On October 26, 2015, the Ohio Fifth District Court of Appeals in K and D Farms, Ltd, et al. v. EnerVest Operating, L.L.C., et al. addressed several issues concerning oil and gas leases in Ohio. In its decision, the Court held that: (1) the granting clause of an oil and gas lease that does not contain any limitation as to geological formation grants the oil and gas rights to all depths, (2) a well permit application submitted to the ODNR cannot alter the terms of the parties’ contractual agreement regarding the distribution of royalties in a consolidated unit, (3) the use of the word “agent” in an oil and gas lease, standing alone, does not create a fiduciary relationship between a lessor and lessee, and (4) a lessee’s obligation to pay royalties in an oil and gas lease is contractual in nature and claims in tort for the recovery of purely economic damages for non-payment of royalties are barred by the economic loss rule.
The Fifth District includes such counties as Coshocton, Guernsey, Holmes, Muskingum, Stark and Tuscarawas.
Click here to read the decision.
On July 16, 2013, plaintiffs (landowner-lessors) filed suit against defendants (lessees and co-landowners-lessors) asserting claims for declaratory relief, breach of contract, and breach of fiduciary duty. The crux of the lawsuit was plaintiffs’ belief that they were entitled to 100% of landowner royalties for certain wells drilled within a voluntary consolidated unit.
The case involved two leases that contained an identical provision authorizing a consolidation of both leases into a single development unit and that, upon consolidation, all royalties produced from the unit shall be divided amongst all lessors proportionally based on their acreage in the consolidation.
The leases were consolidated into single, 228-acre development unit in 1954. Five Clinton Sandstone wells were drilled in the consolidated unit from 1954 through 1980 and two Rose Run wells were drilled in 2007 and 2012. The two Rose Run wells were drilled on the plaintiff-lessors’ acreage within the consolidation. The defendant-lessors were not included as royalty owners in the well permit application submitted to the ODNR for the first Rose Run well. As a result, the plaintiffs claimed that the consolidation was abrogated and they were entitled to 100% of the landowner royalties for wells drilled on their acreage. In support of this contention, the plaintiffs argued that the leases and consolidation were limited to the Clinton Sandstone formation.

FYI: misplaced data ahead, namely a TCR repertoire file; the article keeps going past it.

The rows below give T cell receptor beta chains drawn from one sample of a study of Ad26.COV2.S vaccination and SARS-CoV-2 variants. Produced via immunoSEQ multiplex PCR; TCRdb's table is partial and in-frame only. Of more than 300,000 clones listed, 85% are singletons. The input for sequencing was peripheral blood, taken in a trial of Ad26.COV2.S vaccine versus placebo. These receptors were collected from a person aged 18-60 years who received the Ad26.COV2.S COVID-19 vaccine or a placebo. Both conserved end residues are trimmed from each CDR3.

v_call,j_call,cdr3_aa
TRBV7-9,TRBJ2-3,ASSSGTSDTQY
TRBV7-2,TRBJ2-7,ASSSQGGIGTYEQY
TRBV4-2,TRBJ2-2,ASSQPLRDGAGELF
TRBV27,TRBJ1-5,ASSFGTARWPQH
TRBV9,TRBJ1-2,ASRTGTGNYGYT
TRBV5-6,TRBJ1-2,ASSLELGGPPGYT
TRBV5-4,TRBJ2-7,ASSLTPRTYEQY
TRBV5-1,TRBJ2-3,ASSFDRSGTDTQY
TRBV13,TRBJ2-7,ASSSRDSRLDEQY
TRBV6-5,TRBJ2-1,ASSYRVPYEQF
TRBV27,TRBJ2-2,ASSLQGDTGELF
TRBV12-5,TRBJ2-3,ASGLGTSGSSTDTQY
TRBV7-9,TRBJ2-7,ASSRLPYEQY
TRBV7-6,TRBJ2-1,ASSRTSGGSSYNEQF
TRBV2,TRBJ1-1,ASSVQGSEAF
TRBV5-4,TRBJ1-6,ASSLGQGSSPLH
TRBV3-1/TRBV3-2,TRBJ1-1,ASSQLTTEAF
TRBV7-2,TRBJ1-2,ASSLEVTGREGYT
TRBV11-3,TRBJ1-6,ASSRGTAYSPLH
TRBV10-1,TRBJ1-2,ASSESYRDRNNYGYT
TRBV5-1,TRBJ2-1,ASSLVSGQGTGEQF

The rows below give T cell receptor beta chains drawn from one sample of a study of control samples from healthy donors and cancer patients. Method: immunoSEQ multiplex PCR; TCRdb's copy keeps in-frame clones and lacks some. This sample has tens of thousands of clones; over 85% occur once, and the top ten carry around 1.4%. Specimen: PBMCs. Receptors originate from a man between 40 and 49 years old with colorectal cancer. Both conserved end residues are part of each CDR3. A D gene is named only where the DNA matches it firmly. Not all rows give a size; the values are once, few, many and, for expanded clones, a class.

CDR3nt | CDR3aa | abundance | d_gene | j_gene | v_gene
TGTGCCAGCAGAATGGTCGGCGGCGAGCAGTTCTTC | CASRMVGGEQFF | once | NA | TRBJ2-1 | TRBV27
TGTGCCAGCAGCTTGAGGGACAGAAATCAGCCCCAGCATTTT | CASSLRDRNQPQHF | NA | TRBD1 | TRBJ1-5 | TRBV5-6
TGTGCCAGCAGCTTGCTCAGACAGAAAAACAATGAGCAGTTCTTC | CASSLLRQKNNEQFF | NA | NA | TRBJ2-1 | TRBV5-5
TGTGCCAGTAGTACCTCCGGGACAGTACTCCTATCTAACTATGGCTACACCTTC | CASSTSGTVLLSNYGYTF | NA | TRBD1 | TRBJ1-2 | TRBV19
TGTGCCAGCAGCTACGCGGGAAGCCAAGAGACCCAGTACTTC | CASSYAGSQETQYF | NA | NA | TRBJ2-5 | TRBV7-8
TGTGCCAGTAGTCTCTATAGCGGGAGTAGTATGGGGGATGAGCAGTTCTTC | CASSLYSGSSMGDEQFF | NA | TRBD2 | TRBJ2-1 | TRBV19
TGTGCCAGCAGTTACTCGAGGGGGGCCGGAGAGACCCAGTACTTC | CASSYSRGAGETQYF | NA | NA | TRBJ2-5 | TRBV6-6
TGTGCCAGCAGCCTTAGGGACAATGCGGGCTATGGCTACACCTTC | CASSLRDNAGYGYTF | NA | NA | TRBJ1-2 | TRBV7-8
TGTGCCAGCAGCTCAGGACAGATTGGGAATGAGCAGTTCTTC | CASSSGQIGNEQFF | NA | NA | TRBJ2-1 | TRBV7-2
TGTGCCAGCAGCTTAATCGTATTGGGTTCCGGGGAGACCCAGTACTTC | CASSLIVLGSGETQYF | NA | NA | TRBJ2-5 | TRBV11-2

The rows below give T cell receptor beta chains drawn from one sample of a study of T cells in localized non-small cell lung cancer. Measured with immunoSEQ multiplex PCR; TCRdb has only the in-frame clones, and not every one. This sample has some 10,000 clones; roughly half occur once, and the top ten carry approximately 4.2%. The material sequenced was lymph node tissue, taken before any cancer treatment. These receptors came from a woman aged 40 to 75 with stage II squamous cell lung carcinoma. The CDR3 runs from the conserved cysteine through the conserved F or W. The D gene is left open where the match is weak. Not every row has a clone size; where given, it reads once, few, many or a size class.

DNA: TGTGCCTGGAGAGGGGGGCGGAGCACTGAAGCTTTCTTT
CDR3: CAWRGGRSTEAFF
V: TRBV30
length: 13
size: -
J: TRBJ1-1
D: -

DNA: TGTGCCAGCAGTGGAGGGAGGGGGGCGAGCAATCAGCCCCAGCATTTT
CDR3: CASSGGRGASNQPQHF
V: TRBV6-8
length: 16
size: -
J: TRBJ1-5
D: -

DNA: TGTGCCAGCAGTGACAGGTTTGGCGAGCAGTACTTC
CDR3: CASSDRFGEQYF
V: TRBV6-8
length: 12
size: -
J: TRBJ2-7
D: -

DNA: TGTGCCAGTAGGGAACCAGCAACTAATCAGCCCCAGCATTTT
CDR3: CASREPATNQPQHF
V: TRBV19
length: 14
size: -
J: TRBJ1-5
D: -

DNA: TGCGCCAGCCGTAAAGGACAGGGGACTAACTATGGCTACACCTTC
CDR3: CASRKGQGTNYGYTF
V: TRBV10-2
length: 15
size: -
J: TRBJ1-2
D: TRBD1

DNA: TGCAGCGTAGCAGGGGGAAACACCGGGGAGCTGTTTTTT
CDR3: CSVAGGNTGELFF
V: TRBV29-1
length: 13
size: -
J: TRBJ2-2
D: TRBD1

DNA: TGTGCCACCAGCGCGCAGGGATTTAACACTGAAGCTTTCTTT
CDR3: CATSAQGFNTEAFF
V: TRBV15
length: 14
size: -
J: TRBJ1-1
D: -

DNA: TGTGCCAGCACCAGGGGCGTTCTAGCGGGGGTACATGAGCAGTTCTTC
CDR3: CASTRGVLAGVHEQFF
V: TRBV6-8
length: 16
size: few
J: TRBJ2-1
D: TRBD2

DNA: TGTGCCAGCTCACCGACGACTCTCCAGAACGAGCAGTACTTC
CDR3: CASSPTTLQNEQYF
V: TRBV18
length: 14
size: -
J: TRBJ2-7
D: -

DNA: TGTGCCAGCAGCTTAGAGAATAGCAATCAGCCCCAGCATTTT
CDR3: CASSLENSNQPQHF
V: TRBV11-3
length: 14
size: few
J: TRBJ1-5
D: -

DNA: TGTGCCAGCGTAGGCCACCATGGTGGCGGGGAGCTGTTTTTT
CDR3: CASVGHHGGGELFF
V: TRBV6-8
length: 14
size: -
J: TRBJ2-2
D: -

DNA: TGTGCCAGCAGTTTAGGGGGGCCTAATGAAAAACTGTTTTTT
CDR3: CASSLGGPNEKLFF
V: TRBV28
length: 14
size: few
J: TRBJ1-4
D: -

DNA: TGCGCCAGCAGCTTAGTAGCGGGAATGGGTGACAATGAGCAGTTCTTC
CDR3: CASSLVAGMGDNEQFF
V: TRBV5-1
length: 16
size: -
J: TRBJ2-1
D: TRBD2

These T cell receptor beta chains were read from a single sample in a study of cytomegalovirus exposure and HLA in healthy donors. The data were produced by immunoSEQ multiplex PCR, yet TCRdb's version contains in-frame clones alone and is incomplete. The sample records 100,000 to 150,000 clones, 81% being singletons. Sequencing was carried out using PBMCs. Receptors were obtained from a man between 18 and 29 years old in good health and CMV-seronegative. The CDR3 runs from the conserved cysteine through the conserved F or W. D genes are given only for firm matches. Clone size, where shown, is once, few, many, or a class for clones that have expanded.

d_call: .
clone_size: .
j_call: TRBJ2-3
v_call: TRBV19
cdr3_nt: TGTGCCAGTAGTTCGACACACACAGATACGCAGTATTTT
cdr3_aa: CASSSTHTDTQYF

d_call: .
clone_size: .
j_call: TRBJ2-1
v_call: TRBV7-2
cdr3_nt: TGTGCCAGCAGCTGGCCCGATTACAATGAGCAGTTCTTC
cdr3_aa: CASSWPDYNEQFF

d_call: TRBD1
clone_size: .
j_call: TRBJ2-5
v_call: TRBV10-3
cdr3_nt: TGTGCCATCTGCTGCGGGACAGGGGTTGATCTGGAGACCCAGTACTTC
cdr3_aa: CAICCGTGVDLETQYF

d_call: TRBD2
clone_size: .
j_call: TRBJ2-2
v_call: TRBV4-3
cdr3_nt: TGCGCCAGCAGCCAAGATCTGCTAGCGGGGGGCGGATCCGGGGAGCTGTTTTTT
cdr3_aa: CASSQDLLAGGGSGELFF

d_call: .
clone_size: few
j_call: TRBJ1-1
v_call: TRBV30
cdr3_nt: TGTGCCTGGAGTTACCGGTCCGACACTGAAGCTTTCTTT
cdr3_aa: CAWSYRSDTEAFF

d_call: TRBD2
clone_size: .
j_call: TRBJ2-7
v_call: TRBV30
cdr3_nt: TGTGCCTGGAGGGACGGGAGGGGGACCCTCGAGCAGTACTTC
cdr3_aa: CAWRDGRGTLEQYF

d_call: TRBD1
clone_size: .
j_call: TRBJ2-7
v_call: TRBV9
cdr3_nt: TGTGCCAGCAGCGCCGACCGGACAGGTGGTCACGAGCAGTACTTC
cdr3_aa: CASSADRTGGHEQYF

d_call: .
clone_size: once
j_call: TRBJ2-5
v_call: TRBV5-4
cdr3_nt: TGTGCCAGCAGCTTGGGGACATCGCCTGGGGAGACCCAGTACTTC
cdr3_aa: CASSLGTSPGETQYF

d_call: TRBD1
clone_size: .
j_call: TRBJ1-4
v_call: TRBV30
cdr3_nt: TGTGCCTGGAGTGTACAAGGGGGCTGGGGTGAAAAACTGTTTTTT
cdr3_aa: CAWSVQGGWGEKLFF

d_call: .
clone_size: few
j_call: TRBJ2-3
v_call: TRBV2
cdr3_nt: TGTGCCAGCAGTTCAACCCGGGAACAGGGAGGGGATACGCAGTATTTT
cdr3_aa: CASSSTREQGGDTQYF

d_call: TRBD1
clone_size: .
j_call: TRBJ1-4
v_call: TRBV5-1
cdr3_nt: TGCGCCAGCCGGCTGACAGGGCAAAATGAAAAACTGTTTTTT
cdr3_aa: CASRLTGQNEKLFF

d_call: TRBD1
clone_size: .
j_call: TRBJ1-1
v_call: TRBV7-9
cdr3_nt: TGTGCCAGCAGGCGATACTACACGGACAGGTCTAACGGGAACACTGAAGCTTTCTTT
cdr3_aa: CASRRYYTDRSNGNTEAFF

On February 27, 2015, the trial court granted the defendants’ motion for judgment on the pleadings on all claims based on the unambiguous language of the leases, which authorized the consolidation and required the distribution of royalties to all lessors who have an interest in the consolidation. The trial court further held that a well permit application submitted to the ODNR cannot abrogate or modify an oil and gas lease and that the plaintiffs’ tort claims based on the lessees’ alleged failure to pay royalties were subsumed by their breach of contract claims and barred by the economic loss rule.
The plaintiffs appealed the trial court’s decision on March 10, 2015.
The Fifth District Court of Appeals affirmed the trial court’s ruling on all grounds. In its decision, the Court of Appeals issued several rulings:
- The unambiguous language of an oil and gas lease and consolidation cannot be altered by allegations of parol evidence evidencing a contrary intent;
- If the granting clause of an oil and gas lease does not contain terms limiting the depth or formation, the rights are granted as to all depths;
- The omission of certain royalty owners on a single well permit application does not alter the provisions of the parties’ lease or a recorded consolidation;
- The use of the word “agent” in an oil and gas lease does not alone create a fiduciary duty between a lessor and lessee;
- Fiduciary duty claims seeking recovery of contractual royalties are subsumed by a breach of contract claim and are barred by the economic loss rule; and
- A lessee does not “wrongfully unitize” a lessors’ acreage where a lease authorizes a consolidation and requires the lessee to distribute royalties to all interest holders.